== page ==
Technically, if it’s within their property boundary, your neighbour has every right to do whatever they want, including installing a fence so long as it meets fencing height standards.

But without an agreement, an owner does not have permission to enter the adjoining property to carry out the fencing work, and doing so may amount to trespass.

How close can you build to a boundary fence?

Your local council will be able to tell you the regulations for how close to the boundary line you can build your property (or extension) and what sort of structures are acceptable.

Generally, regulations require a new building to be at least 200mm away from a boundary, but this differs depending on the type of building, plot size, location and local council rules.

It’s also worth remembering that site coverage regulations say that buildings should not exceed the maximum permitted site coverage (roughly around 60% but again this would differ by state and council).

Can my neighbour remove the fence between our properties?

No, your neighbour should not remove the dividing fence without getting one of the following:

  • ​Your agreement
  • A Fencing Order from the Local Court or local state’s Civil and Administrative Tribunal.

If your neighbour removes the fence without your consent, your neighbour may be responsible for the full cost of replacing it.

And if in the process​ of removing the fence, your neighbour enters your property without your consent, your neighbour may have unlawfully trespassed on your land.

It’s best that property owners contact their local municipality to find out exactly what laws apply to their property.


Can a neighbour attach something to my fence?

The simple answer is yes!

A boundary fence is a joint asset and responsibility of both property owners and therefore both neighbours can attach something - such as a screen, trellis or grow vines - to the fence provided it does not damage it.

Can a neighbour paint my fence?

As above, a dividing fence is owned by the property owners on each side of the fence so any replacement or maintenance costs are shared by both owners.

That means you own the side facing your property and your neighbour owns the side facing theirs and can paint it any colour they like.

They cannot, however, paint your side without permission.

Approaching your neighbours

It’s normal to feel a little nervous about approaching your neighbour, especially if you don’t have an existing relationship or you've had issues with them in the past.

You need to have your neighbour’s consent or to have followed the right legal process before any work starts.

If you don’t, your neighbour is not legally obliged to pay anything.

And boy can it be frustrating if you’ve tried to approach your neighbour and they won’t engage with you.

Don’t assume that it means that they don’t want the problem solved.

Your neighbour might have issues you’re not aware of. Try to think about it from their perspective:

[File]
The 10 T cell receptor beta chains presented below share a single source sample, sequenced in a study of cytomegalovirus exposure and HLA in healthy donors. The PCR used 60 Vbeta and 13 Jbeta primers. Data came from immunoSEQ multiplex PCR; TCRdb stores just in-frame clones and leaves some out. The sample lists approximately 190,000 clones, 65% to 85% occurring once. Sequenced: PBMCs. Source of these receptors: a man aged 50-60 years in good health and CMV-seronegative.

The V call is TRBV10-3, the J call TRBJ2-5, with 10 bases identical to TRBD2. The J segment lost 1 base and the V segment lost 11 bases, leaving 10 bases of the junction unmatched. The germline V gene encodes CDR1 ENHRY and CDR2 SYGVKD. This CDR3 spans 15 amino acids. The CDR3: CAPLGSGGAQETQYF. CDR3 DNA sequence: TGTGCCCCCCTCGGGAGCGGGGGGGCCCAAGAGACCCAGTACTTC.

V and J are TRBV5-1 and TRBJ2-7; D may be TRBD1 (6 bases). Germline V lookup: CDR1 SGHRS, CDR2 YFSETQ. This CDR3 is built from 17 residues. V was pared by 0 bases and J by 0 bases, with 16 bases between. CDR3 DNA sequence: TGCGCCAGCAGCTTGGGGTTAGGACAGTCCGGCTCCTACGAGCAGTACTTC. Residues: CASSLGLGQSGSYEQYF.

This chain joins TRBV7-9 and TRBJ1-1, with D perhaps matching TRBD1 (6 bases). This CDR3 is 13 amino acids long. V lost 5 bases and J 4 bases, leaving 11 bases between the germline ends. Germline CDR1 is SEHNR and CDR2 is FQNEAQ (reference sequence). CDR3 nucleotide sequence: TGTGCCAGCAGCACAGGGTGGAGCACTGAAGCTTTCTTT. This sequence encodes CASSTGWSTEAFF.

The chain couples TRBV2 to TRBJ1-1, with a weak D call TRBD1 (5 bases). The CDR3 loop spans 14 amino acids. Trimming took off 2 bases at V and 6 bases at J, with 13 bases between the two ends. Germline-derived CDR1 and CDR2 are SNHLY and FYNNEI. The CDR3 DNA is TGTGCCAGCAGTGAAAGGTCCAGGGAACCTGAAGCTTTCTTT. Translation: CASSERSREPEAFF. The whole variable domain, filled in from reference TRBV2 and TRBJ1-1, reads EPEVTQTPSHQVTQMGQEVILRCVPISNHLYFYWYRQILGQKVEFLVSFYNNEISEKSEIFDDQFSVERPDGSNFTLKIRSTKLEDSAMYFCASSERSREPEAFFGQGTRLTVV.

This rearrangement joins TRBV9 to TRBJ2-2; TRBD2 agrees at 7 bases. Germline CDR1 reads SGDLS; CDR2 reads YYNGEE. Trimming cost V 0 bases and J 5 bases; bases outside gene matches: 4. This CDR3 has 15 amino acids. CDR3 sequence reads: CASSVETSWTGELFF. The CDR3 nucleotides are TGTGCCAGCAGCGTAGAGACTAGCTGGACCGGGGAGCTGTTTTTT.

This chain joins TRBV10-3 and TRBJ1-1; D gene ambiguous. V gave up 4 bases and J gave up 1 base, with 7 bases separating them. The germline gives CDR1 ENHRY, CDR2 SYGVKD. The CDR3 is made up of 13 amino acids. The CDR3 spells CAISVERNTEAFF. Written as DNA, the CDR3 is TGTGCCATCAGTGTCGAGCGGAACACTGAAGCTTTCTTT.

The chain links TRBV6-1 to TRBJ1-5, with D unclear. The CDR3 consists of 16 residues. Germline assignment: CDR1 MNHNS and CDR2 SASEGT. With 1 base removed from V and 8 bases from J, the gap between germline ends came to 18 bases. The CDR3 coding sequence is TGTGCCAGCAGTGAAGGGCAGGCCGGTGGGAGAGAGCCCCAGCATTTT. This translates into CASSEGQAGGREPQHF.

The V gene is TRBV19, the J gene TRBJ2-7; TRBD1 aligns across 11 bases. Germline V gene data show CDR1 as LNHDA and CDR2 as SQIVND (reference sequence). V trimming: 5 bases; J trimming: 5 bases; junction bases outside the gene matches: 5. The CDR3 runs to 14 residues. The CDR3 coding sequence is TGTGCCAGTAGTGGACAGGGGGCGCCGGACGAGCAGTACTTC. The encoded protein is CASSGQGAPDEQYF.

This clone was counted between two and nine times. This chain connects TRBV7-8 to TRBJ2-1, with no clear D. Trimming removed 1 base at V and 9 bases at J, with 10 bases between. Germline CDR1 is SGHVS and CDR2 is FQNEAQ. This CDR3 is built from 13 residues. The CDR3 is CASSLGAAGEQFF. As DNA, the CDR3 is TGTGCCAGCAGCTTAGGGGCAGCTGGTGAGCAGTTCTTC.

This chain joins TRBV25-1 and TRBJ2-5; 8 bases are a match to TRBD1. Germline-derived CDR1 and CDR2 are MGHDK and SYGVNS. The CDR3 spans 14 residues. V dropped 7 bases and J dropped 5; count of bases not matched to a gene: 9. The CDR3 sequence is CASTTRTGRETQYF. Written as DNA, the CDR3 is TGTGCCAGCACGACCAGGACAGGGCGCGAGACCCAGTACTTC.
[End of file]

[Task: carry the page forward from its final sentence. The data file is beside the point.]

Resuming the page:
• Is the timing not right for them?
  • Do they not feel confident?
  • Do they need more information or advice?
  • Do they need someone to help them to have that conversation with you?

Think about what you could do differently to encourage them to talk, and what might help them to feel comfortable about talking to you.


So what happens if you or your neighbour decide to build a new boundary fence?

According to most state laws you need to serve your neighbour with a ‘notice to fence’, but most lawyers would recommend informally approaching your neighbour before that.

A Fencing Notice is a formal document that outlines a proposal to repair, replace, or build a new fence.

Your neighbour has 30 days to respond from the day they receive the Fencing Notice.

It’s a good idea to send it to them by registered post so there is proof that they have received it.

If they agree, you can build as per your proposal. If not, you’ll need to negotiate a solution.

But before you send them a written notice I suggest having a discussion with your neighbour with a view to coming to an agreement and avoiding conflict.

If your fence needs a repair or upgrade it’s usually a good idea to present your neighbour with a fence quotation and give them an opportunity to get their own quote.

Similarly, if your neighbour approaches you to contribute to a fence, be reasonable and realistic.

Of course, if it’s an investment property there are going to be tax advantages for what you spend on the fence anyhow.

Just to make things clear, if you and your neighbour agree on everything, many people just sign the agreed quote for the job to formalise the agreement.

But keep in mind that if you don’t use a Fencing Notice, it’s harder to prove there was an agreement if something goes wrong.

Without a Fencing Notice, any dispute will be settled under contract law and not the Fences Act. This will make it a lot harder to resolve a dispute.

Finding the owner’s contact details